Date Published: March 24, 2018
Publisher: John Wiley and Sons Inc.
Author(s): Chi‐Kuo Hu, Anne Brunet.
The African turquoise killifish has recently gained significant traction as a new research organism in the aging field. Our understanding of aging has strongly benefited from canonical research organisms—yeast, C. elegans, Drosophila, zebrafish, and mice. Many characteristics that are essential to understand aging—for example, the adaptive immune system or the hypothalamo‐pituitary axis—are only present in vertebrates (zebrafish and mice). However, zebrafish and mice live more than 3 years and their relatively long lifespans are not compatible with high‐throughput studies. Therefore, the turquoise killifish, a vertebrate with a naturally compressed lifespan of only 4–6 months, fills an essential gap to understand aging. With a recently developed genomic and genetic toolkit, the turquoise killifish not only provides practical advantages for lifespan and longitudinal experiments, but also allows more systematic characterizations of the interplay between genetics and environment during vertebrate aging. Interestingly, the turquoise killifish can also enter a long‐term dormant state during development called diapause. Killifish embryos in diapause already have some organs and tissues, and they can last in this state for years, exhibiting exceptional resistance to stress and to damages due to the passage of time. Understanding the diapause state could give new insights into strategies to prevent the damage caused by aging and to better preserve organs, tissues, and cells. Thus, the African turquoise killifish brings two interesting aspects to the aging field—a compressed lifespan and a long‐term resistant diapause state, both of which should spark new discoveries in the field.
Aging is one of the greatest risk factors for many diseases, and it ultimately restricts the lifespan of organisms by increasing the probability of death (Dillin, Gottschling & Nystrom, 2014; Guarente, Ruvkun & Amasino, 1998; Kennedy et al., 2014; Kenyon, 2005; Niccoli & Partridge, 2012). Since the discovery and characterization of the first long‐lived mutants in Caenorhabditis elegans and Saccharomyces cerevisiae more than two decades ago (Kaeberlein, McVey & Guarente, 1999; Kenyon, Chang, Gensch, Rudner & Tabtiang, 1993; Morris, Tissenbaum & Ruvkun, 1996; Ogg et al., 1997; Wang et al., 1993), the concept that aging is a malleable biological process has been well embraced (Finch & Ruvkun, 2001; Gems & Partridge, 2013; Kennedy, 2008; Kenyon, 2005, 2010).
First collected and identified as a new species in 1969, the African turquoise killifish is native to East Africa, where it is found exclusively in Zimbabwe and Mozambique (Furzer, 1969; Jubb, 1971; Parle, 1970). While its short‐lived nature was broadly known among killifish hobbyists, the turquoise killifish remained unnoticed to the research community for decades. That was until 2003, when Alessandro Cellerino’s group at the Scuola Normale Superiore, in Pisa, Italy, first proposed to use it as a research organism for aging and published its first lifespan of ~2 months (Valdesalici & Cellerino, 2003). Since then, the increased knowledge and improved husbandry have significantly lowered the early mortality rate in captivity. The median lifespan has been thus gradually extended and eventually stabilized at around 4–6 months (Figure 1), with similar numbers reported by multiple institutes across North America and Europe (Polacik et al., 2016; Reichwald et al., 2015; Valenzano et al., 2015).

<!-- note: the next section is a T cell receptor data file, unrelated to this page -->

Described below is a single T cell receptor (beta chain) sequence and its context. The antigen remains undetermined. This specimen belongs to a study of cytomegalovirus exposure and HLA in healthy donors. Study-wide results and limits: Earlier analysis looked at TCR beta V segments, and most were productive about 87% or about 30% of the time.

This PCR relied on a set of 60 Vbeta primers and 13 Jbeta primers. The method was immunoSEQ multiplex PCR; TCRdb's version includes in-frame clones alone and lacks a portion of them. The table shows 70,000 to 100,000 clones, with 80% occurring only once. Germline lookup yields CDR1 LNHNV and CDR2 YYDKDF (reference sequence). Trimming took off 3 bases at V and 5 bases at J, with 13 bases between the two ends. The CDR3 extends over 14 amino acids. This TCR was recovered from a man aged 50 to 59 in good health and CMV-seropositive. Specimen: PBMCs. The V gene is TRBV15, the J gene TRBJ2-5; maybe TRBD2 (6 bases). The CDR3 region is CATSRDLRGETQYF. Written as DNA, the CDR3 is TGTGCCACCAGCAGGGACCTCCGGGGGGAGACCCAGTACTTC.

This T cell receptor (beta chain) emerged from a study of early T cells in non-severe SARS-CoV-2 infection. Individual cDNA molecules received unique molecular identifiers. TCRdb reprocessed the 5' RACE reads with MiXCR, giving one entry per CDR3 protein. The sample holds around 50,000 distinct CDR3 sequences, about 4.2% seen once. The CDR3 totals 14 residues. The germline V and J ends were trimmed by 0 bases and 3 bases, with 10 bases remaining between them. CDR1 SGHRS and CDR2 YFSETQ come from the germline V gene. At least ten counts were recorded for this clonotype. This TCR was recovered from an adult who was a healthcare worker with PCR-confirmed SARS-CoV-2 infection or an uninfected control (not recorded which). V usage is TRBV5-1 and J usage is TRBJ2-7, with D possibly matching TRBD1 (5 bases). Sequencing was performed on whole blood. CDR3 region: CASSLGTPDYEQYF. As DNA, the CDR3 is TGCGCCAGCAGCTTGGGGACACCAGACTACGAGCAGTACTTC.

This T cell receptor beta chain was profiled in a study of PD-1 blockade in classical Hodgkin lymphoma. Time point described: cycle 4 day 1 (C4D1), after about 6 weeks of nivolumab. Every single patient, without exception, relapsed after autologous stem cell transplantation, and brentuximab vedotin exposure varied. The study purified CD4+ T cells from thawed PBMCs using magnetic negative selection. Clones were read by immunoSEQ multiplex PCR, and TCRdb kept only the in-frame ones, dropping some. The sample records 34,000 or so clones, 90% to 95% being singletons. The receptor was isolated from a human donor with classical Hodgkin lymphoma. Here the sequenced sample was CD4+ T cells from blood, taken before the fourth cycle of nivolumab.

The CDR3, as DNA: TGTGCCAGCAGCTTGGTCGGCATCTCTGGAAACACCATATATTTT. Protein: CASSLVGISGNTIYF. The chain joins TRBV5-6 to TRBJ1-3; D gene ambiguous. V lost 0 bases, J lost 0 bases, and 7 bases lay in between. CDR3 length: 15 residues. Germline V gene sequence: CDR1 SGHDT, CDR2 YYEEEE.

The turquoise killifish is also particularly interesting in that it has two distinct phases with opposing features: (i) a naturally compressed lifespan, with rapid development, sexual maturation, and aging; and (ii) a diapause state, which is a long‐lived form of resistance to a variety of stresses and to damages due to the passage of time. These unique features are evolutionary adaptation to its extreme habitat (Blazek, Polacik & Reichard, 2013). The turquoise killifish naturally live in ephemeral ponds in Mozambique and Zimbabwe where water is only present during the brief rainy season. The rainy season is followed by a prolonged dry season, during which the ponds entirely dry up (Bartakova et al., 2013; Furzer, 1969; Jubb, 1969, 1971; Reichard et al., 2009). This extreme habitat challenges the inhabiting species not only to propagate fast within the short rainy season, but also to survive through the following long dry season. The turquoise killifish has adapted, overevolutionary times, to this extreme environment by having a life history composed of two distinct phases—a fast‐growing (and fast‐aging) phase in the rainy season and then a suspended (and long‐lived) phase in the dry season (Bartakova et al., 2013; Blazek et al., 2013; Reichard et al., 2009; Figure 4). Importantly, these two phases remain unchanged in captivity, even in constant water (Polacik et al., 2016), indicating that both are under genetic determination.
As highlighted in this review, the turquoise killifish has emerged as a promising new research organism for vertebrate aging and aging‐related diseases. With its unique features—a naturally compressed lifespan and a suspended developmental state—the turquoise killifish nicely complements the currently used research organisms for a more systematic understanding of aging and longevity.
Both authors declare to have no conflict of interest.